The selection of the AFL All-Australian team for 2023 has taken place – and it could possibly be the least disputed 22 chosen in recent years. With 12 new faces, the inclusion of popular captain Toby Greene from GWS, and a balanced representation of top and bottom teams, one standout being Nick Larkey’s exceptional 71-goal season despite North Melbourne’s three wins, there were only a few surprising choices and even fewer exclusions. The wingmen were finally recognized, with both Josh Daicos and Errol Gulden being named in their rightful positions. Let’s take a look at the winners and losers from the 2023 AFL All-Australian team.
Winners – Wingmen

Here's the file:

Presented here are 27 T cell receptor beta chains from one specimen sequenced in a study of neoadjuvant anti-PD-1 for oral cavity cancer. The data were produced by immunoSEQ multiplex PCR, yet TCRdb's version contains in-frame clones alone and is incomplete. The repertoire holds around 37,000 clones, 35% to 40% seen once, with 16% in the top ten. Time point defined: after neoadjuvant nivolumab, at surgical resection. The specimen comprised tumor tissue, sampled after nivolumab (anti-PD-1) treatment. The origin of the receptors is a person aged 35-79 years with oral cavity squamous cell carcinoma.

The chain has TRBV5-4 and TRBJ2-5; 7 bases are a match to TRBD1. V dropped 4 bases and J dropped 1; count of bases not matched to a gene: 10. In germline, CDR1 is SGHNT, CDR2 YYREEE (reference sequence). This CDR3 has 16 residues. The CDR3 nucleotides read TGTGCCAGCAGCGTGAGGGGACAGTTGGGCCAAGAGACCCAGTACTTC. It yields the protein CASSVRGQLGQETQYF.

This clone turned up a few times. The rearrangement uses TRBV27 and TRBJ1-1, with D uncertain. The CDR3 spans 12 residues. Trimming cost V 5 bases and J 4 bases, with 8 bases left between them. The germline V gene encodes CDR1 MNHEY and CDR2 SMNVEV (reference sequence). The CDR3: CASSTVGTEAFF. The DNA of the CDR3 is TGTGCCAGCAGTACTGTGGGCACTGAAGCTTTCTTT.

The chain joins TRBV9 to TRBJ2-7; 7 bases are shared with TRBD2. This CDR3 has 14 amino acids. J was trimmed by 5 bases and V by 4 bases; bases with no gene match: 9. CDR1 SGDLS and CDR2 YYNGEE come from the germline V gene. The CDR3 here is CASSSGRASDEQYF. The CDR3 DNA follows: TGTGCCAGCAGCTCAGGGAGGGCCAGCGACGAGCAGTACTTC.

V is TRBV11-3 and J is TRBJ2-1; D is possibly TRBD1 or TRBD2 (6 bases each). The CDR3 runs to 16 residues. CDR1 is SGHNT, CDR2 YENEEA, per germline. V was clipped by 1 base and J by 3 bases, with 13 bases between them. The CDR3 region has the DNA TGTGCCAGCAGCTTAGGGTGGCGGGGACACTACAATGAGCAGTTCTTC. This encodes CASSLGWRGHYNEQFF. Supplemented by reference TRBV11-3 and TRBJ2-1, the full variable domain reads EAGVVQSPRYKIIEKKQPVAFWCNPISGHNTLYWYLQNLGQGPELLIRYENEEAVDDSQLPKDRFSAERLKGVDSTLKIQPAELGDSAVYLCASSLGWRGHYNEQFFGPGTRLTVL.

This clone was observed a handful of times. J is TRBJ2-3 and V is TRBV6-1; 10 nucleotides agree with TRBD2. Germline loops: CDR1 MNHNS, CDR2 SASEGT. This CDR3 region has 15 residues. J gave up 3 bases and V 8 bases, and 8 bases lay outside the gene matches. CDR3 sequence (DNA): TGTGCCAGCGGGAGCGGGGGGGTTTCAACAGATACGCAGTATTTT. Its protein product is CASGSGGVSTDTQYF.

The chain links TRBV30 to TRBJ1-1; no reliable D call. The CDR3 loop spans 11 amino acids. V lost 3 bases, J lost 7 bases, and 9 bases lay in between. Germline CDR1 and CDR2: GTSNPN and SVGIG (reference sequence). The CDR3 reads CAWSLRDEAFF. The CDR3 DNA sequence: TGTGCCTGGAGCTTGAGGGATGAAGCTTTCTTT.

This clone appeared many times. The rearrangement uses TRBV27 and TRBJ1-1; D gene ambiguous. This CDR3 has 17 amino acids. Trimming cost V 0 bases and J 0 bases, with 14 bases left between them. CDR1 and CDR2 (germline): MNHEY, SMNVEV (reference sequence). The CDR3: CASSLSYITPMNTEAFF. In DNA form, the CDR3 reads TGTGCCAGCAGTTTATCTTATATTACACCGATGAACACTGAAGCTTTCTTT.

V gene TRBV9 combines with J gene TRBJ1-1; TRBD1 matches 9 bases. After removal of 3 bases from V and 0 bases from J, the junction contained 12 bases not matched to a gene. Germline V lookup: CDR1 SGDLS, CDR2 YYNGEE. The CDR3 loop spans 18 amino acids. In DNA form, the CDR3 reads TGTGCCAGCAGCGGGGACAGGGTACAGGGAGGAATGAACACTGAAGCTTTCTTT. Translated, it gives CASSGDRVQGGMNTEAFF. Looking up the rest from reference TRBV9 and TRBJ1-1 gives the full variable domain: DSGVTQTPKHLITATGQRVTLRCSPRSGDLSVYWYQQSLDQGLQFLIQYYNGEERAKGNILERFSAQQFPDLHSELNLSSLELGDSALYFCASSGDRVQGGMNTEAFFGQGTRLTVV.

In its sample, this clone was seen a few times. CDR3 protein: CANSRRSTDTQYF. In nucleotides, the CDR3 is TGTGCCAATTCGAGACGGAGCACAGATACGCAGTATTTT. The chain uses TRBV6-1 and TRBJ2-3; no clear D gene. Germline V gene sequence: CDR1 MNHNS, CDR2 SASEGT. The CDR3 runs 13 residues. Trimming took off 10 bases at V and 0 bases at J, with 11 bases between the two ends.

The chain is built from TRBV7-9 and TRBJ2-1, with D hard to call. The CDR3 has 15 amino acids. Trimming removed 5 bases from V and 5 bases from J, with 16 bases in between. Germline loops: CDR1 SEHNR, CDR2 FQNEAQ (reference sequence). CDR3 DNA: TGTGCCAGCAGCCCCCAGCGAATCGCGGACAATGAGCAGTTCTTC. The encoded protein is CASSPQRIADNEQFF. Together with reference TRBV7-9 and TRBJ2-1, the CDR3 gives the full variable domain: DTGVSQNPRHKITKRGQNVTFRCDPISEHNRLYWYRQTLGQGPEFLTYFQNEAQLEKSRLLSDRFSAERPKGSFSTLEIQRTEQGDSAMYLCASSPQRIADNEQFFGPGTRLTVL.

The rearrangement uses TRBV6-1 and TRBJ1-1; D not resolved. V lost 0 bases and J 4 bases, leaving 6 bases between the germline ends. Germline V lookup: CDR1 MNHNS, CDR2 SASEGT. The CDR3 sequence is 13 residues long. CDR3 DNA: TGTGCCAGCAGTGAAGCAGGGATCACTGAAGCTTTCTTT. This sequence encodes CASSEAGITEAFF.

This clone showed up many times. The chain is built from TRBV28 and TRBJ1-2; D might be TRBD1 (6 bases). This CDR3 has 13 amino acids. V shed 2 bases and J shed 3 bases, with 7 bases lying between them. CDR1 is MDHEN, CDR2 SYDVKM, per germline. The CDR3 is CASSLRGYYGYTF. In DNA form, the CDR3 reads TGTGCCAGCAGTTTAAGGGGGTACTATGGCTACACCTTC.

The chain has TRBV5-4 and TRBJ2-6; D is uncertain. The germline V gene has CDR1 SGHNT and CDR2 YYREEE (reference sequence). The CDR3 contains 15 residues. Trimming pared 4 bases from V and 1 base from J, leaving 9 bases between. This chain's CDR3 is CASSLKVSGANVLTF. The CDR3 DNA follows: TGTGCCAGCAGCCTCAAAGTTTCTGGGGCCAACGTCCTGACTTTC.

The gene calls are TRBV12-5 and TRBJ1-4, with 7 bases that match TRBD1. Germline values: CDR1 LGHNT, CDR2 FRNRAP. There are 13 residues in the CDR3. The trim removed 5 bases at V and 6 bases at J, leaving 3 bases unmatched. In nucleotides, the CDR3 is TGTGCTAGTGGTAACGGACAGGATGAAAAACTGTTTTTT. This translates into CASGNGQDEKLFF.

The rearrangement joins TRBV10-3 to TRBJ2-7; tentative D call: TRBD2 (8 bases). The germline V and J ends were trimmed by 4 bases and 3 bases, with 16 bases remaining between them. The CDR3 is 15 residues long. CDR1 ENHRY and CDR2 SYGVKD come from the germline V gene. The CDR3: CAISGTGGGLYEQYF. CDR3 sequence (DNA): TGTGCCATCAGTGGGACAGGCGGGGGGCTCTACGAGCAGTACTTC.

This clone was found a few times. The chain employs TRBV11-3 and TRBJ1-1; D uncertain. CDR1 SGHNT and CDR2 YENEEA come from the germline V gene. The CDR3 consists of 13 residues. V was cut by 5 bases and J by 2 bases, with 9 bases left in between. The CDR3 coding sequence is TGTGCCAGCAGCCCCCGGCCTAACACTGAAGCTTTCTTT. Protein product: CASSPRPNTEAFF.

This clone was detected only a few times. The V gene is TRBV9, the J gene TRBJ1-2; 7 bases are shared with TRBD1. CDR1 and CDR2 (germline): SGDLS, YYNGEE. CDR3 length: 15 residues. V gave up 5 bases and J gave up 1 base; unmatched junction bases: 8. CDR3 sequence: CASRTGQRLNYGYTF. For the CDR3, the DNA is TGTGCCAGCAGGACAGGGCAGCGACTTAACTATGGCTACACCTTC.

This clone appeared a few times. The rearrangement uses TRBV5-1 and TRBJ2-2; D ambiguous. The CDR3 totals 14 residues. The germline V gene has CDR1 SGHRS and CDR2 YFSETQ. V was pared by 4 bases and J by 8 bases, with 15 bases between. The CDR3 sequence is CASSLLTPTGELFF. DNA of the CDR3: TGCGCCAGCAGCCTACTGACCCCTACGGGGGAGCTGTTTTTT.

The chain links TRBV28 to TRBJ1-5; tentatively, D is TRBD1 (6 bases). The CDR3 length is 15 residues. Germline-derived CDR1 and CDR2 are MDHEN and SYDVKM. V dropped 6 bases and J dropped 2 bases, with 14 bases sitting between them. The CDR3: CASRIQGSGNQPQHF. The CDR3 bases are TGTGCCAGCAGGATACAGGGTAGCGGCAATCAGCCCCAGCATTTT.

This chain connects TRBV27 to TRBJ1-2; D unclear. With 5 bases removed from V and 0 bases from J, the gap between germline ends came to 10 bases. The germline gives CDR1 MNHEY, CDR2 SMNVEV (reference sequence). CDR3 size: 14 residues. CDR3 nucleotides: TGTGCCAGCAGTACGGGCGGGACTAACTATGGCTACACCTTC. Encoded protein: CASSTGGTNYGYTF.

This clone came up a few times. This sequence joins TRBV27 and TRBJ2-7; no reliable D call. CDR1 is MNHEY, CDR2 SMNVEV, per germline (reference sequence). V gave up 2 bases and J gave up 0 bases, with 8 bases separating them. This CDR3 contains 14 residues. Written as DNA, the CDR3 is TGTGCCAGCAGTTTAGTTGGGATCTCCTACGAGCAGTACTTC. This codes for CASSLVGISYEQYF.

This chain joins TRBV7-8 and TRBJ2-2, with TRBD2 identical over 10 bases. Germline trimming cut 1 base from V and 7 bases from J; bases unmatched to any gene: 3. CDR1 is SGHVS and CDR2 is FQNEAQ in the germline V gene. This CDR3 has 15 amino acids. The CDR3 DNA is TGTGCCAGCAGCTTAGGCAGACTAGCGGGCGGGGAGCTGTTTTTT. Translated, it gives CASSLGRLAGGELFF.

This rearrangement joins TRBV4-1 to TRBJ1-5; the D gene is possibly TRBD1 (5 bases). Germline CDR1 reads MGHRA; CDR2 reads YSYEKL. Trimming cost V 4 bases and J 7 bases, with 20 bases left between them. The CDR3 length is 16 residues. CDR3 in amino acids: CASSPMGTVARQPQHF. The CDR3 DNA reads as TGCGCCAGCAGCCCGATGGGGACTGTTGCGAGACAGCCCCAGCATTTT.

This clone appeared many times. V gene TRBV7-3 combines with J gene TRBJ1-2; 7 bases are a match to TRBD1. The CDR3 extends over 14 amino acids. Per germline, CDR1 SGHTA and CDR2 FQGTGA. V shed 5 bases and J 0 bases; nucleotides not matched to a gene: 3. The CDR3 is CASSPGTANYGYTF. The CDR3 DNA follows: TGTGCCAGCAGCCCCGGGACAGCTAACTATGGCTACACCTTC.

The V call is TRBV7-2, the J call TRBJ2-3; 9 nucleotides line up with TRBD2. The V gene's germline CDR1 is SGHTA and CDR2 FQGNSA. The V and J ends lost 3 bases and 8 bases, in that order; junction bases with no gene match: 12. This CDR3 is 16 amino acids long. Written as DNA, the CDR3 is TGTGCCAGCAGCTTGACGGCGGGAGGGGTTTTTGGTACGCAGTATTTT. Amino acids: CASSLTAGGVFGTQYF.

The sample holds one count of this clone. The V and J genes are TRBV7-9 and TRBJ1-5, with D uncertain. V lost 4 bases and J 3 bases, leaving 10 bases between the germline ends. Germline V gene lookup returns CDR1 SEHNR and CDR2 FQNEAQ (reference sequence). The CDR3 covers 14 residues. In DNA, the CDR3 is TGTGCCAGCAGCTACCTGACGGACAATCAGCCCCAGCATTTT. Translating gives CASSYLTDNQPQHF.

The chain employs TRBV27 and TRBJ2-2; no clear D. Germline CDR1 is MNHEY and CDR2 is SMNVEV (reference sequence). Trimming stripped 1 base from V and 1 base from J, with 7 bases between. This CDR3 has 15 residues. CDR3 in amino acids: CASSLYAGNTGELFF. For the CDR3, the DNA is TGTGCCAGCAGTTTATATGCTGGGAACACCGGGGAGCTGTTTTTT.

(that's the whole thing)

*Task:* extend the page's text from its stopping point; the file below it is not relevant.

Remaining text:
A common critique of previous All-Australian teams has been the selectors’ tendency to place midfielders in the wing position without regard for their actual roles in their respective teams. For instance, in the 2022 team, Touk Miller and Callum Mills, who are primarily inside midfielders, were named on the wings, as well as Christian Petracca, who played as a half-forward throughout the season. The year before, Zach Merrett and Sam Walsh, both midfielders, occupied the wing positions, with Petracca and Marcus Bontempelli’s goal-scoring abilities securing their selection as half-forwards. However, in 2023, this trend changed. For the first time since 2018, when Andrew Gaff and Steele Sidebottom were selected, specialist wingmen were included in the team. In fact, not one but two wingmen broke through the glass ceiling this year. Josh Daicos and Errol Gulden had exceptional seasons for their teams, Collingwood and Sydney respectively, and their selection was not just based on their performance as wingers, but as two of the best midfielders in the game overall. Daicos, with 16 goals and an average of over 26 disposals per game, played a pivotal role on the outside for Collingwood. Gulden, on the other hand, topped the AFL in inside 50s with 143 and averaged nearly 27 disposals per match, including a season-best of 42 and two goals in Round 24 against Melbourne.